The Networks -- Here you're all network executives trying to build a successful prime time lineup. You can purchase shows and stars, and select ads to make money. Shows dwindle in their popularity over time and eventually move into reruns, so knowing when to ditch a once popular show is key to doing well. Plus all shows, stars and ads have certain criteria to meet in order to earn their maximum points; a show may need to be in a certain time slot, for instance, or a star may need to be in a certain genre. What really sells this game is its sense of humor, as it has a lot of fun with parody versions of TV shows such as Tiny Pop Hypothesis, The Limping Treated and Released, Person of Disinterest, etc. This was our first game of the con, and so sort of faded into the background over the weekend, but it's a damn solid game.
Now we start getting into the disappointments...
Magic Maze -- This is a great game ... if you enjoy being yelled at for not being psychic. You work together to move four pawns (representing fantasy types) thought a mall (yeah, the theme isn't exactly what you'd call tight) to stores matching their icons so they can rob them. Then you have to guide them out of the mall to escape. Each player has a card that details a direction they can move a pawn and, in some cases, an action they can take. Oh, and you do all this WITHOUT SPEAKING. You can plan before the game starts, but there's a timer, and if that runs out, you all lose. There are spots on the board that can stop the timer so you can regroup, but for the most part, the only way to communicate to someone they should do ... well, something, is to hammer the table with an oversized pawn and glare at them for not reading your mind. I honestly do not need this kind of aggravation.
Immortals -- We so wanted to like this. The design is similar to that of Shogun, a game we all greatly enjoy. The problem is that it's so similar to Shogun, we all wondered why we weren't just playing that. And what it adds -- a two-sided board representing the light and dark planes of a generic fantasy world where what happens to the light side can affect the dark side and vice versa -- didn't seem all that innovative to us. Plus this game uses Queen Games' traditional dice tower, which, in a non-combat heavy game like Shogun, is a perfectly fine randomizer. But here, where there's a lot of combat, it can be frustrating to drop an overwhelming number of your cubes into the tower only to lose a battle because half of them got stuck. And the really crazy part? Queen Games was there selling this for $80, while the big box edition of Shogun containing all the expansions was going for $60. Save the $20 and go for the original.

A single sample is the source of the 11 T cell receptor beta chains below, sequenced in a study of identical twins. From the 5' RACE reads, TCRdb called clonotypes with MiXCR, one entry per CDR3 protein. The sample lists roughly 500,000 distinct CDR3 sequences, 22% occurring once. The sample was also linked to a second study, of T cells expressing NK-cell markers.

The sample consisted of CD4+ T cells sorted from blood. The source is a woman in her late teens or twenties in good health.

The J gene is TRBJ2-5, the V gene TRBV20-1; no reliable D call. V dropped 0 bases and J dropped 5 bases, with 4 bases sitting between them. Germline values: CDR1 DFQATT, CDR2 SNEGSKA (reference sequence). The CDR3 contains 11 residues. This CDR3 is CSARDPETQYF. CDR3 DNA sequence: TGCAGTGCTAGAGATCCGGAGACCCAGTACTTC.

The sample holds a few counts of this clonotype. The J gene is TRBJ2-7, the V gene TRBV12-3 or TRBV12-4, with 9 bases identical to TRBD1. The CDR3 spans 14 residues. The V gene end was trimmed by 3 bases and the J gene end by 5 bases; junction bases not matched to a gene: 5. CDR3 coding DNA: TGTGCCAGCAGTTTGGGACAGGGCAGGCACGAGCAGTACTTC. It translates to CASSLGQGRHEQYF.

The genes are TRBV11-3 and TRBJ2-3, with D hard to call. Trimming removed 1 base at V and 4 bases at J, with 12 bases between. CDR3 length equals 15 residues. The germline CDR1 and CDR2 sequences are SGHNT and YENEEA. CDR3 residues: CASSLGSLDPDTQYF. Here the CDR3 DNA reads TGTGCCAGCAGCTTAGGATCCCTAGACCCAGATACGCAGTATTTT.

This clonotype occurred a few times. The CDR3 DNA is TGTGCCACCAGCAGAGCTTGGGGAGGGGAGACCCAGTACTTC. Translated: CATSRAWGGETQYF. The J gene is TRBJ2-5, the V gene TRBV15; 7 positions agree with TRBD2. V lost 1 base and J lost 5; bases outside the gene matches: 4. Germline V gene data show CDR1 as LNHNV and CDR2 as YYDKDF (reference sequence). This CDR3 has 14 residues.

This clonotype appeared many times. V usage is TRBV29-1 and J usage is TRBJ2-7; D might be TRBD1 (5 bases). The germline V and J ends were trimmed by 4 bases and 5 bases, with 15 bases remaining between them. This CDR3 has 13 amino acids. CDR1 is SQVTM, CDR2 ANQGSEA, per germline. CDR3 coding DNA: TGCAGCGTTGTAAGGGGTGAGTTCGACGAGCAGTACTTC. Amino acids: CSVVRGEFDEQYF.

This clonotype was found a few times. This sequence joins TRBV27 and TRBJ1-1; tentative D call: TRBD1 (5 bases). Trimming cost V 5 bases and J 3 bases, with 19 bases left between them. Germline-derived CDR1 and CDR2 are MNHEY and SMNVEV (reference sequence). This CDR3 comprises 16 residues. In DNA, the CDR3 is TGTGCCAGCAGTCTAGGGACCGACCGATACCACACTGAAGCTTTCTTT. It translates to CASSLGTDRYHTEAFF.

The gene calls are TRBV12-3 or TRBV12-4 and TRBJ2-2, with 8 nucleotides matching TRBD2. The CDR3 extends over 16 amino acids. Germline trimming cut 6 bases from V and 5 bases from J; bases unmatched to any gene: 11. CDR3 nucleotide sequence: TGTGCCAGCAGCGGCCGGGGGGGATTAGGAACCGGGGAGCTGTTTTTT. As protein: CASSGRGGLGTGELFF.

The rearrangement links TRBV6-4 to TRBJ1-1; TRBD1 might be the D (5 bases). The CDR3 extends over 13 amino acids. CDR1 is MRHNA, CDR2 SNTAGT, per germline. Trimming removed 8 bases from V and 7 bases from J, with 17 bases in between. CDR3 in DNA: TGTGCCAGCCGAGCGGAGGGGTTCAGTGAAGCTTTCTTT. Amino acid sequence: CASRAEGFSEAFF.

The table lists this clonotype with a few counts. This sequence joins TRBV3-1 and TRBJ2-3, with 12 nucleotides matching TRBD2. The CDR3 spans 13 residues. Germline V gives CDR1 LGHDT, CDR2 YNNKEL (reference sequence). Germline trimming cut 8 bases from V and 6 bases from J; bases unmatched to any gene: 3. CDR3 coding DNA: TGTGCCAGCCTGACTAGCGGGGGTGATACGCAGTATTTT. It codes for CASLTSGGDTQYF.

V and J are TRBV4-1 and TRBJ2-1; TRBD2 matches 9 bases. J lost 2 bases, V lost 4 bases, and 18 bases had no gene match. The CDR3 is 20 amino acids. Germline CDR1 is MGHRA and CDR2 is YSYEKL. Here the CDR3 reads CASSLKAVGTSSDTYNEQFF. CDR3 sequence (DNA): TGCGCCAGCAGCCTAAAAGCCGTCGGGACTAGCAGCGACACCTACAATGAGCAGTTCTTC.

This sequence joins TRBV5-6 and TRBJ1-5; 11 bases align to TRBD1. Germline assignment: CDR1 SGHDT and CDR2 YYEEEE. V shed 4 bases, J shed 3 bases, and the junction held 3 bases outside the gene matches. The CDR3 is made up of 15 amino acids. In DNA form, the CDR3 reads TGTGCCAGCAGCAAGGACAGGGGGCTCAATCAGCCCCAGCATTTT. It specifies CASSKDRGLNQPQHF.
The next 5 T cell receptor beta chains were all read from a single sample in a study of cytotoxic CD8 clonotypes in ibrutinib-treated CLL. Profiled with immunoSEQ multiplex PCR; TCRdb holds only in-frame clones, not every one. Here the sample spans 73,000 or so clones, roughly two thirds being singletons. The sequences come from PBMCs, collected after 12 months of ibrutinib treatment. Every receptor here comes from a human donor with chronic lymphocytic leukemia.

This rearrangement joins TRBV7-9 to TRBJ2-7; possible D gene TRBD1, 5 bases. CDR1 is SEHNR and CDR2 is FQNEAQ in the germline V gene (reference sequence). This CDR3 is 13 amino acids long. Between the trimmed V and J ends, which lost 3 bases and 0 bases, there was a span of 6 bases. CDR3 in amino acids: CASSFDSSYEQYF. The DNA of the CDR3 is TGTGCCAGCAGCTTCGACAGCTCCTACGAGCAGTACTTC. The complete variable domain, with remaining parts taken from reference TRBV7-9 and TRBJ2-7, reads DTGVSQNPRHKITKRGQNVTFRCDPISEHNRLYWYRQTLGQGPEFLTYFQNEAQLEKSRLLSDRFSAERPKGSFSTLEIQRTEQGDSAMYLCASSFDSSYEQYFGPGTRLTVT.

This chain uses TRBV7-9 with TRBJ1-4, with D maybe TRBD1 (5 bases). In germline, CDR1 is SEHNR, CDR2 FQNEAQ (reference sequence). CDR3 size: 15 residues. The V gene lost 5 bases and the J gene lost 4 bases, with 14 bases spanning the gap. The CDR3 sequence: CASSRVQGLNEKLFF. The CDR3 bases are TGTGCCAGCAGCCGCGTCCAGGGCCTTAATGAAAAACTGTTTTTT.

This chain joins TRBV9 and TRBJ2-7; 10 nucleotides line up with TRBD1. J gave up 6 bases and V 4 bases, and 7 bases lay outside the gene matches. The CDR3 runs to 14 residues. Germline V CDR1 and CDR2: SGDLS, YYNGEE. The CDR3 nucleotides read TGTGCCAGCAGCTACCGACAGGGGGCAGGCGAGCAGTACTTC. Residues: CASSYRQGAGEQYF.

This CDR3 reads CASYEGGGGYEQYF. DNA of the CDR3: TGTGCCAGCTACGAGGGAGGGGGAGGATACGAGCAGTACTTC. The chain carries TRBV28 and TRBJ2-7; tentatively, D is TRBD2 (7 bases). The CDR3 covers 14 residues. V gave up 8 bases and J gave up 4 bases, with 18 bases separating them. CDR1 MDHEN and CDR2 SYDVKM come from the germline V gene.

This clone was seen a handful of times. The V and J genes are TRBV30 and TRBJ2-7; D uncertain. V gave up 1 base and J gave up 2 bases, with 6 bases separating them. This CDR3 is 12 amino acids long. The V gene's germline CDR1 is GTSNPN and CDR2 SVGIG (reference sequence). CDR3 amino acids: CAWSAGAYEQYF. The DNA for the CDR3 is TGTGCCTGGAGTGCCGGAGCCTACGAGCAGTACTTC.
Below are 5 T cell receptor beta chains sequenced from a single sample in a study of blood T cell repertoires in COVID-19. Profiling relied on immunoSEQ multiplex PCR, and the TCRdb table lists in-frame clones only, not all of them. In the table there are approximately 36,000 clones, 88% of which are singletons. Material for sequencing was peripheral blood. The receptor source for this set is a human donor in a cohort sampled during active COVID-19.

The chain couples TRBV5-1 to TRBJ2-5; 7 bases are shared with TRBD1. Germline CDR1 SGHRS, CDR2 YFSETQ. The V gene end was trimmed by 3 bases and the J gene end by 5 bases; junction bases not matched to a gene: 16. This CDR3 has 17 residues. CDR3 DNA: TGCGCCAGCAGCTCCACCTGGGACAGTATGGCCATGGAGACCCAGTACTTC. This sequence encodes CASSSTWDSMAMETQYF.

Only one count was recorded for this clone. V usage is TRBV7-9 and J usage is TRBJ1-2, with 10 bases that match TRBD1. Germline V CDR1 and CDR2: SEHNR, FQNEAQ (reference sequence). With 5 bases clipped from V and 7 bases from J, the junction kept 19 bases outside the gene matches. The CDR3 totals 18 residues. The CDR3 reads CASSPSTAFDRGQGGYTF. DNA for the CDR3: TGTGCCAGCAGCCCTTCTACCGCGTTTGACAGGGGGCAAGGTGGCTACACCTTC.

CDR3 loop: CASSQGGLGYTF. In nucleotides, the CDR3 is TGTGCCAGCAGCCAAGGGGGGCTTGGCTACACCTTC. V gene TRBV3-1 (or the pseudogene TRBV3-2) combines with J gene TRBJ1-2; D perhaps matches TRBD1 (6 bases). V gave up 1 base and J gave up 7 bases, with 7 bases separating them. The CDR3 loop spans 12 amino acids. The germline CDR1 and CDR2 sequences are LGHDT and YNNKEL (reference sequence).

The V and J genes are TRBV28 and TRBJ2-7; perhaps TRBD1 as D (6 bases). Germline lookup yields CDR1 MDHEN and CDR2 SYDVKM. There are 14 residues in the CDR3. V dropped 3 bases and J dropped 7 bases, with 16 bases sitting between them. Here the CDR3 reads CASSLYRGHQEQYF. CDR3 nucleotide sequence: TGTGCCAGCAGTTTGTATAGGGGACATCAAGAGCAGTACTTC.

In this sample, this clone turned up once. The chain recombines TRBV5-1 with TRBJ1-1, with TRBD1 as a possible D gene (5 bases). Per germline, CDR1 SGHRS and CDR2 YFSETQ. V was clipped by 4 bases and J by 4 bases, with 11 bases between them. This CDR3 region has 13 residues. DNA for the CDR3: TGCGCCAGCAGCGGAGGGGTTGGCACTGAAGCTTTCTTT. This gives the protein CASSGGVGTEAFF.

The Daedalus Sentence -- But this was hands down the worst game we played. The idea was intriguing -- you're all prisoners on a space station trying to escape through its concentric rings, breaking codes to open gates and dodging enemies along the way. But the game is hampered by a truly atrocious rulebook that often contradicts itself, when it's not being maddeningly vague about important rules. And even if the rules had been clear, you're just going through motions here, taking obvious routes and actions. There was no tension, no sense of danger. Just moving pieces, playing cards, and wondering how this ended up in the Hot Game section. And then we found out this retails for $110! I'd feel robbed if I'd paid $50 or $60 for it. We gave it about ninety minutes and just walked away, and sadly shook our heads whenever we saw anybody else playing it over the weekend.